A beef and sheep farming business has turned to crypto mining to deliver an additional stream of income for their enterprise.
Following Brexit and the phasing out of Single Farm Payment, a growing number of farmers are finding it necessary to diversify in order to keep their businesses afloat.
Commercial lettings and enterprises in tourism are popular diversification choices, however a number of farmers have recently taken a bold step into the fast growing cryptocurrency market.
Cryptocurrency has existed for more than a decade as an alternative to the dominant fiat system of banking.
The pandemic appears to have accelerated its growth, with athletes being paid in cryptocurrency and large investment firms adding it to their portfolio.
And even governments, such as El Salvador in Central America, has adopted it as legal tender.
On the farm
Welsh farmer Philip Hughes, who runs an upland beef and sheep farm near Snowdonia, has invested in an anaerobic digester that is fed with the farm’s cow manure.
He ventured down the unusual diversification route in a bid to bring some long-term stability to his enterprise.
Two-thirds of the energy produced by the digester is used on his more conventional diversification, a caravan park, but the remainder is used to power specialist computers that mine cryptocurrencies.
These mining rigs are roughly the size of a suitcase and carry out complex computations that serve to verify transactions and in return are rewarded with new cryptocurrency.
This is the process of mining. Whenever a cryptocurrency transaction takes place, it takes physical computer power and whoever provides those resources, in this case Philip, gets paid for providing them.
Manchester based company Easy Crypto Hunter supplied Philip with his mining rigs, a firm set up four years ago by Josh Riddett.
He was recently among the delegates at an EU summit on cryptocurrency, telling us that most of his bigger clients are farmers.
The mining rigs are the size of a suitcase and carry out complex computations
“Farming businesses already have a huge amount going on and so crypto mining is a popular addition because there is very little work involved in managing the rigs, and farms have the physical space to run them from,” he said.
Josh added that he was far from a computer expert when he first became interested in cryptocurrency, and made it clear that running the mining rigs is not hugely complex.
“People sometimes think that they need to be very technically minded to get involved in crypto mining, but this is simply not the case, if a farmer is able to copy and paste then they will have no problems”, he said.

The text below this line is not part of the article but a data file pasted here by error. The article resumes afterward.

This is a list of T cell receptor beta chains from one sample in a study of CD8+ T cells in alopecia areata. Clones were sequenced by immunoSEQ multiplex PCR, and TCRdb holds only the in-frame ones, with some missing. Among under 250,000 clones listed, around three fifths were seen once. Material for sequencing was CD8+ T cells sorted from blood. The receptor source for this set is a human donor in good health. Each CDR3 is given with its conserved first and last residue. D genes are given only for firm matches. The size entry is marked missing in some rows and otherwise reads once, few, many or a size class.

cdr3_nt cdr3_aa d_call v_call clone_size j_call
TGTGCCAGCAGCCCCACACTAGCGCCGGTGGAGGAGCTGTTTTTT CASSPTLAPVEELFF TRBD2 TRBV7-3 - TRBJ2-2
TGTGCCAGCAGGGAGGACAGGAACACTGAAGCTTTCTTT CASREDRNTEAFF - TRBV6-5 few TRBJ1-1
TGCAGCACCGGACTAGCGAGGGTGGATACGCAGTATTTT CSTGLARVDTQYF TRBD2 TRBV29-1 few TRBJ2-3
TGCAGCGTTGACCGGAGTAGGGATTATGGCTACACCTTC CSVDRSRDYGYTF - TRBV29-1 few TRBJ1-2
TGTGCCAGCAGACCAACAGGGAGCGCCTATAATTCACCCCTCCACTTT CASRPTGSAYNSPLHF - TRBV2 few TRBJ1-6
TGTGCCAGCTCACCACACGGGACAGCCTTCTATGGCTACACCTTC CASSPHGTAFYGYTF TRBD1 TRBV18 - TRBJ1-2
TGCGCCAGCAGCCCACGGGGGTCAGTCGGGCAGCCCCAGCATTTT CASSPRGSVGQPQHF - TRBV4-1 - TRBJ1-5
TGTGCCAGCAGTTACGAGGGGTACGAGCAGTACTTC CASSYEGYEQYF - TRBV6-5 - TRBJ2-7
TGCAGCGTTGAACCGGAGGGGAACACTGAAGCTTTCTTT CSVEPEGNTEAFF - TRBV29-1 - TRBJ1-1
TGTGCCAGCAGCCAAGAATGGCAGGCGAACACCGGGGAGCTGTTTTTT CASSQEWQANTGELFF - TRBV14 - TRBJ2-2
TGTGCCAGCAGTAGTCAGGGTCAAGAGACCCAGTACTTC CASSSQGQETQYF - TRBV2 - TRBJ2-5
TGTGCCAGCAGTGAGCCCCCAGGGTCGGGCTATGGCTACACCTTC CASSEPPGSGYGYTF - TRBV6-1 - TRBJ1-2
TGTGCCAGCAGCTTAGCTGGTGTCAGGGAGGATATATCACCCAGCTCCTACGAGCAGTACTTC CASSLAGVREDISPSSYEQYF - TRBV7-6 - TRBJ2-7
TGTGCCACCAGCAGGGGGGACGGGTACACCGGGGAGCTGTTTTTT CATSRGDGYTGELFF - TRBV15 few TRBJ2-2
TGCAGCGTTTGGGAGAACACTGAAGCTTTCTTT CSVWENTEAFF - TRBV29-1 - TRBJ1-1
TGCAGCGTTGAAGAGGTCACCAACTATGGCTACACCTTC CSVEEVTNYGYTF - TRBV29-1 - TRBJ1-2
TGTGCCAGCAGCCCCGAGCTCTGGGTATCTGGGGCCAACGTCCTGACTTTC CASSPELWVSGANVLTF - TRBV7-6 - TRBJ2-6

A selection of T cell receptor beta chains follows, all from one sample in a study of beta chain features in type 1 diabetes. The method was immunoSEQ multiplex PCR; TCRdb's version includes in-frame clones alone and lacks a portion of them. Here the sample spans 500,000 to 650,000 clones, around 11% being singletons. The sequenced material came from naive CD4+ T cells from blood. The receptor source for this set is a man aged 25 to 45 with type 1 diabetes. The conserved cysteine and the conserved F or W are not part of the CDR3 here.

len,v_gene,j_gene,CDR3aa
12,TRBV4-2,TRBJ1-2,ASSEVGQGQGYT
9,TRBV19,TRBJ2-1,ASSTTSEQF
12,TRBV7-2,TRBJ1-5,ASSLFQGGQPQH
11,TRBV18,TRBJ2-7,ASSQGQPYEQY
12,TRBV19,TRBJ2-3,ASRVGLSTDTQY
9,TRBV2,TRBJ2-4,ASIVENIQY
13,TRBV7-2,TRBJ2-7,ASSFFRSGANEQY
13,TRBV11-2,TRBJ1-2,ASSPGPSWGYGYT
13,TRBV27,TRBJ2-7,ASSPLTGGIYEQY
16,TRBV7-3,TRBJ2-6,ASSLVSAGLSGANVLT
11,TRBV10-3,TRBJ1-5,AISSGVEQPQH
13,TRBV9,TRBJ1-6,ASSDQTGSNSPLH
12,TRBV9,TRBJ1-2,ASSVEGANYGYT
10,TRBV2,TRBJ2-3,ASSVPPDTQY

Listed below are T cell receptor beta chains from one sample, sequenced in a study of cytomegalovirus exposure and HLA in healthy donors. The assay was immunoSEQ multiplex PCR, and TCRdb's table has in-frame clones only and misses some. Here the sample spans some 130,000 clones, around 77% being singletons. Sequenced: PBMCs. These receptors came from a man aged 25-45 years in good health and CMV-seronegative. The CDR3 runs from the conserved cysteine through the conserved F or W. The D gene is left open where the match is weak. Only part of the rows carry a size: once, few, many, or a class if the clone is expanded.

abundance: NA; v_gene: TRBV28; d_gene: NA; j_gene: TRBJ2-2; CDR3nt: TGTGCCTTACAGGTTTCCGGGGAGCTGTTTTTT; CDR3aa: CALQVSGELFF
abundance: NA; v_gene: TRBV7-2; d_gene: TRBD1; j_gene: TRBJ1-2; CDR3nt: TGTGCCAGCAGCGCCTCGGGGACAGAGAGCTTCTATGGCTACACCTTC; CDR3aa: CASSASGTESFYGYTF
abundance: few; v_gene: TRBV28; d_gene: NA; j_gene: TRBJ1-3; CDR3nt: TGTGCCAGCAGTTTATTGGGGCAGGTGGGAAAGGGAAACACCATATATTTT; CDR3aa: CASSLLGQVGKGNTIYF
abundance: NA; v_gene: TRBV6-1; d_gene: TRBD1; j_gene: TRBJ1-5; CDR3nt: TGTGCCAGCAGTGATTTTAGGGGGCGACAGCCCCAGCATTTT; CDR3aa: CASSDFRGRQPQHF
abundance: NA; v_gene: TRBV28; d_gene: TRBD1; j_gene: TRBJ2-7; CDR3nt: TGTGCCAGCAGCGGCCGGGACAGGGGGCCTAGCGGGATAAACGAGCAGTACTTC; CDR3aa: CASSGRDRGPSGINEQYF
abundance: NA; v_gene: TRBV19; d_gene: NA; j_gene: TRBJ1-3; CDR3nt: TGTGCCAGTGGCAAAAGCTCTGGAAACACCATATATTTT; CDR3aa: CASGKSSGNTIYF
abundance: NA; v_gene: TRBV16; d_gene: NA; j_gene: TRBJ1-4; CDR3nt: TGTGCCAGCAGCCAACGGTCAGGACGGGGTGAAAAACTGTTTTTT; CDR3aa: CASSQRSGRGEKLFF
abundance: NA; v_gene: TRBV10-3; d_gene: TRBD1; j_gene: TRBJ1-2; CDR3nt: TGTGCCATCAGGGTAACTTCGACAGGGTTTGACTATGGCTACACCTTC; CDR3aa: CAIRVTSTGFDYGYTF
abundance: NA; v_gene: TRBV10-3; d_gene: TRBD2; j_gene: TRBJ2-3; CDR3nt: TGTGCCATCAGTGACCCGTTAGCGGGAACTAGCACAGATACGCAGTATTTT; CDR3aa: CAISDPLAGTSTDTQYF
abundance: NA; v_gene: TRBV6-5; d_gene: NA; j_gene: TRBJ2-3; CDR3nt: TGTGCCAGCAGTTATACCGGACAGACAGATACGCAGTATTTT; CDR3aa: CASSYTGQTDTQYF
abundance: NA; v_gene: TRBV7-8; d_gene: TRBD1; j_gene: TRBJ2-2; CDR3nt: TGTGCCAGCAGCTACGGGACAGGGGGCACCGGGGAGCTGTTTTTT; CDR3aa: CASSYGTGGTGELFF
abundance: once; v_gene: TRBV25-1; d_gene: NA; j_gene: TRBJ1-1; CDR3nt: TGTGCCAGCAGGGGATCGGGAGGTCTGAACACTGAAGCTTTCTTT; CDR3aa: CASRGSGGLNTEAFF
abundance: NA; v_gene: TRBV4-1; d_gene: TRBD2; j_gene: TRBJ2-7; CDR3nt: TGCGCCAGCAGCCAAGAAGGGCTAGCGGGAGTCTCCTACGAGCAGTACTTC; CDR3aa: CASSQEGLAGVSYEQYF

The machines cost around £18k each and Philip told us that he has found running them very straightforward.
“I simply ordered the equipment, plugged it into a conventional 13Amp socket, and connected the computers to the internet.”
Philip then has an online account which he set up and is able to appoint to whichever cryptocurrency he chooses to mine.
The value of cryptocurrency is susceptible to dramatic changes as a result of the words or actions of key players.
In the last week of June, the value of Bitcoin dipped below $30k after China imposed fresh restrictions cryptocurrencies and in May it dropped more than 12% after Elon Musk tweeted that Tesla would no longer accept the currency.
Farmer Philip Hughes invested in an anaerobic digester that is fed with the farm’s cow manure
Philip is mining the cryptocurrency Ethereum which has similarly fluctuated in price over the first half of 2021.
Despite the volatile nature of cryptocurrency, it is forecast to continue its remarkable growth of the coming years. Josh was keen to point out that crypto mining is a sensible investment for farmers to make.
“Cryptocurrency is the highest performing asset over the last 11 years, so numerically speaking it is the safest investment you could make,” he explained.
“Inflation erodes the value of the pound each year, whereas this does not happen with cryptocurrencies because you cannot keep printing more money, like in a traditional economy.”
Philip sees a strong future in crypto mining. On average each machine makes around £30k in annual profits over a three year period, which makes for a far more profitable use of his energy than selling it to the National Grid for 4-7 pence per kwh.
He said: “I am very pleased with my investment and I am enjoying seeing it grow. There are still some uncertainties over how regulation of cryptocurrency will look in the future, but I am sure those concerns will be dealt with over time.”
Easy Crypto Hunter have been aiming at farmers who have access to renewables, and Josh said he has more than 40 customers using renewable energy to power their rigs.
Some farmers are diversifying in order to keep their businesses afloat following Brexit
“The machines run 24/7 and so using your own renewable energy provides a big saving on electric costs, but this is far from essential”.
In fact, the majority of Josh’s customers are operating off of grid power: “Ultimately the profitability of the rigs is great enough that even using the most expensive electric people will make money.
“If someone is spending £5 per day on electric, but earning £50 then it does not make a huge difference.”
There are big questions over how environmentally friendly crypto mining is and these concerns have provided a major stumbling block for cryptocurrency.
Elon Musk cited concerns over the climate impact of cryptocurrency when he announced Tesla was suspending vehicle sales using Bitcoin.
However, it is Bitcoin, rather than other cryptocurrencies like Ethereum, that require high energy usage, as Josh pointed out.
He said: “There is an assumption that you need huge amounts of electric to mine cryptocurrency, but that is only really the case for mining Bitcoin.
“Our machines mine other cryptocurrencies which are more profitable and energy efficient than mining Bitcoin directly.”